Voice-over: "Legally, we can't say we are the king of all laptops."

Actually, last year a Toughbook became the first laptop to ascend to the Danish throne. So I'm pretty sure they're in the clear here. (Nice shift from third person plural to first person plural, by the way. Did this copy get proofread before production?)

Voice-over: "Our lawyers are just doing their jobs."

Too bad you can't say the same for the people at your ad agency.

Monday, November 19, 2007

From the Dept. of Faint Praise...

I saw this banner ad on today...

Makes you wonder what the other guys were saying, doesn't it?

"A wholly passable automobile manufacturer."
- Car and Driver

"Buick has become the Bette Midler of the car industry."
- Automobile

- Popular Mechanics

"While everyone else was taking risks and reimagining the automotive landscape, Buick has been making their same slightly above-average cars."
- Auto World Magazine

"Yeah, no."
- Lowrider

"This just in -- Buick has revolutionized the car world. Move over, Ferrari! Take a seat, BMW! Buick is the new gold standard, and the car company against which all other car companies ever will be judged."
- Effusive Hyperbole Monthly

"Not as good as 'GO ZOOM ZOOM!'"
- Crazy Mazda Fan Digest

Sunday, November 18, 2007

Ingmar Bergman's "Skittles" (1958)

I know that theoretically there is no such thing as bad publicity. Still, I can't help but wonder what Skittles was thinking here.

Aside from that awful GM robot one that ran during the Super Bowl, this might be the most depressing ad I've ever seen. Ads for Skittles and Starburst have tended to be exceedingly random, but this is five steps beyond simply "silly/goofy" and well into "bleak/terrifying." My question is, how smart is it to depict your product as the cause of someone's suffering? Shouldn't you want your brand associated only with good things? Sure, we all know that the idea of someone with this affliction is pure fancy, but a lot of existentialist fiction starts from somewhat fanciful premises, using them as allegories to discuss the human condition. Skittles tells a story in which its product generates serious human misery and doesn't seem to think anything of that. I think that's a little weird.

It kind of reminds me of the promotional short story that the National Licorice Company published in 1952, where the first line was, "Gregor Samsa awoke one morning from uneasy dreams and found he had transformed into a giant Twizzler." That story is fucking dark.

Saturday, November 17, 2007

Which came first, the stupid commercial, or the really stupid commercial?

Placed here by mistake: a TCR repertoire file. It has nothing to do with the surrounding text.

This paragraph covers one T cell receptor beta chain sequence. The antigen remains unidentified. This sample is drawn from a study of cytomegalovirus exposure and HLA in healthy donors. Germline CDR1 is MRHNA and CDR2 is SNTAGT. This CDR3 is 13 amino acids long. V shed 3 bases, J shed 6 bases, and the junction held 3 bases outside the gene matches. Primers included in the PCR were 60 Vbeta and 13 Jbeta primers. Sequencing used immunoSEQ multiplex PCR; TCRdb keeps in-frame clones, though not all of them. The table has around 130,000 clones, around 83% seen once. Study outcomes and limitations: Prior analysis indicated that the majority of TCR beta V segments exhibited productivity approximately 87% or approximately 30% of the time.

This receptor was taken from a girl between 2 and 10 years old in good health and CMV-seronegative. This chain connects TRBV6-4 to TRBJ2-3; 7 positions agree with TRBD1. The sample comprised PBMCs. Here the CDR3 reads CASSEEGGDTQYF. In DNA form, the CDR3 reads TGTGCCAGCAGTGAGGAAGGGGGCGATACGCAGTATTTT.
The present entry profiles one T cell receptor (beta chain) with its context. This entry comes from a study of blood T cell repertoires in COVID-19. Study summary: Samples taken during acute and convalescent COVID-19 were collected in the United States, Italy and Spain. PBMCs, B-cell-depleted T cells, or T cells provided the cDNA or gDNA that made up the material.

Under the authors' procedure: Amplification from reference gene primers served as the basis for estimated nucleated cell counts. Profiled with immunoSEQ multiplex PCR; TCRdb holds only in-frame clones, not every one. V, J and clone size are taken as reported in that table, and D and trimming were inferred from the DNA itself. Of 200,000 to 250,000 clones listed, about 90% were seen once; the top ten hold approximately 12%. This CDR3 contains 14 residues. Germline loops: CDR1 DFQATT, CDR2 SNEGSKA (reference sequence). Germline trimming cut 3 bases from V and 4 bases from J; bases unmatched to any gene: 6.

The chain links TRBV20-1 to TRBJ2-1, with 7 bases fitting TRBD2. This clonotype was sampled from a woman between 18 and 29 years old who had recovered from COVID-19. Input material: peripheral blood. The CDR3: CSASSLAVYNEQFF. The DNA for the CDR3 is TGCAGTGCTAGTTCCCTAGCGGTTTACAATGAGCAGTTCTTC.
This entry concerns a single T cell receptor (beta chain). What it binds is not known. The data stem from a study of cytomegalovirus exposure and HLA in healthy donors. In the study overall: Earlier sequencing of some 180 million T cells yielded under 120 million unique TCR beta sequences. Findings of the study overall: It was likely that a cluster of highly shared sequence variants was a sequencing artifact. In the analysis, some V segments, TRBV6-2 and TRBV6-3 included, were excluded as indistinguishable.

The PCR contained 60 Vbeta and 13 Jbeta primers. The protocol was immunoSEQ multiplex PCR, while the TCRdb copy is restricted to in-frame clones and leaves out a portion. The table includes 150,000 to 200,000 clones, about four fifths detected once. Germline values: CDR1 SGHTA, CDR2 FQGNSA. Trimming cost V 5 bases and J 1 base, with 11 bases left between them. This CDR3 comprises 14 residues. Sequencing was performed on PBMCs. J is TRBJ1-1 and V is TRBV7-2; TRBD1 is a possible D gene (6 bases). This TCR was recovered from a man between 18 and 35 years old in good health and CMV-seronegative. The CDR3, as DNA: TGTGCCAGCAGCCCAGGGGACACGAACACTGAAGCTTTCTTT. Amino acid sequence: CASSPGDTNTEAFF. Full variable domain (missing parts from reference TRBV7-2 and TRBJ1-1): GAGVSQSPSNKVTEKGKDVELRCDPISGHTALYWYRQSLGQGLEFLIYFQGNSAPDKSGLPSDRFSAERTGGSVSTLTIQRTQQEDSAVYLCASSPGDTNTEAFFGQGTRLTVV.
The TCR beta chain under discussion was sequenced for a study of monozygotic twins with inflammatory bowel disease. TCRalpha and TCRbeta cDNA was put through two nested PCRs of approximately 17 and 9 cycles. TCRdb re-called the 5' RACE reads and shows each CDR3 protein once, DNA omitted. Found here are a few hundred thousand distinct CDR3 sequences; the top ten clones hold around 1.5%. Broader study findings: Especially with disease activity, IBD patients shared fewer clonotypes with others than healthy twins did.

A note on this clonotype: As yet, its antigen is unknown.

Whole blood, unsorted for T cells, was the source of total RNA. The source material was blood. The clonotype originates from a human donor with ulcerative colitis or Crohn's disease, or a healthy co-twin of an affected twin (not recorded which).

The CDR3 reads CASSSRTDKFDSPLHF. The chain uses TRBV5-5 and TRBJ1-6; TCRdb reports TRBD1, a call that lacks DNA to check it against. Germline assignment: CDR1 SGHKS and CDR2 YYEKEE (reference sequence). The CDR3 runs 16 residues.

It's possible that two people, completely separate from one another geographically, demographically, etc., could simultaneously dream up the same idea. People in ancient China and pharaonic Egypt, for example, both invented paper thousands of miles apart from each other. It's also possible, however, to completely rip someone off. One of these two scenarios occurred with these two similarly-themed commercials. The problem is, they both suck:

Burger King's Offering

Visa's Offering

Synopsis of both ads: Everyone engaged in fake juggling. Pointless, unbranded scenes of people juggling different crap -- heavy use of Power Rangers-grade CGI. All of a sudden, one person in ad does something totally normal (i.e. writing a check, being a klutz) -- everyone drops what they're juggling. Branded product to the rescue! Obnoxious juggling resumes.

Note to Burger King: Office professionals who are that busy probably don't eat at a grease trap like Burger King. They'd be bringing their own lunches and microwaving them to save time. Why don't you just stick with your usual pandering to the 18-25 fat American guy demographic?

Note to Visa Check Card: You've already been written up once before here in this blog for this very campaign. You have learned nothing. Now you're at it again, making what is, frankly, a creepy commercial. Look at the costumes for the clerks at this store! And the nightmarish robot? Which Russian Futurist did you hire to direct this ad?

Two ads, same concept, same plot, equally shitty execution -- each done by different agencies representing different companies. I can't really say which is worse. I'll probably go with whichever one came first (I think it's Burger King's), since that seems to have spawned this whole trend. I just hope we don't have to suffer another juggling commercial after these two.

Friday, November 16, 2007

You mean the fender didn't come off a Datsun?